Virginia's Warbler: Small warbler, gray upperparts, yellow rump. Throat is white with yellow patch, breast and undertail are yellow, sides and belly are white with a gray wash. Head has rufous crown patch, bold white eye-rings. Named for the wife of the army surgeon who discovered it in New Mexico.
Range and Habitat
Virginia's Warbler: Breeds from southeastern California, southern Idaho, and northern Colorado south to Arizona, New Mexico, and western Texas. Spends winters south of the U.S.-Mexico border. Preferred habitats include scrub oak and other chaparral, pinyon-juniper brushlands, and pine and oak woodlands.
Despite what its name may suggest, Virginia's Warbler is not named after the state of Virginia, which makes sense as the birds range only reaches as far east as the state of Texas. The bird was named for Virginia Anderson, the wife of an army surgeon who discovered the bird in New Mexico in 1858.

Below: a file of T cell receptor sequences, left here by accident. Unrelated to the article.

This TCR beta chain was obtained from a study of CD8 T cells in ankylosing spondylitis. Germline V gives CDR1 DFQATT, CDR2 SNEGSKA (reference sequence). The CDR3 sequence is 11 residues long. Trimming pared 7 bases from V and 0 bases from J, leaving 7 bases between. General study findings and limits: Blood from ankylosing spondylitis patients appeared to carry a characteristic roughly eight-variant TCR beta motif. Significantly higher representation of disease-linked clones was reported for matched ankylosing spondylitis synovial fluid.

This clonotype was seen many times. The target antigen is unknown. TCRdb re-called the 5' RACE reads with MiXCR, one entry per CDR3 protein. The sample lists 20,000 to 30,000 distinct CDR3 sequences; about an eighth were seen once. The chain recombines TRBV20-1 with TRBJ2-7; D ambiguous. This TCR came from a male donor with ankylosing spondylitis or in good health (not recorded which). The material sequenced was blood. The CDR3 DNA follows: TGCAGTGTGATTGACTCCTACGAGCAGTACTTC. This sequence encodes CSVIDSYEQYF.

Their habitat is threatened by many factors, including road construction, invasion of non native plant species and wildfires.
When Spencer Fullerton Baird of the Smithsonian Institute described the bird for science in 1860 he honored the wishes of the warbler's discoverer and designated Virginia to be both the birds’ common and scientific name.
A group of warblers has many collective nouns, including a "bouquet", "confusion", "fall", and "wrench" of warblers.
The Virginia's Warbler has a large range, estimated globally at 280,000 square kilometers. Native to the Bahamas, Guatemala, Belize, Turks and Caicos Islands, and North America, this bird prefers subtropical or tropical shrubland or forest ecosystems. The global population of this bird is estimated at 410,000 individuals and does not show signs of decline that would necessitate inclusion on the IUCN Red List. For this reason, the current evaluation status of Virginia's Warbler is Least Concern.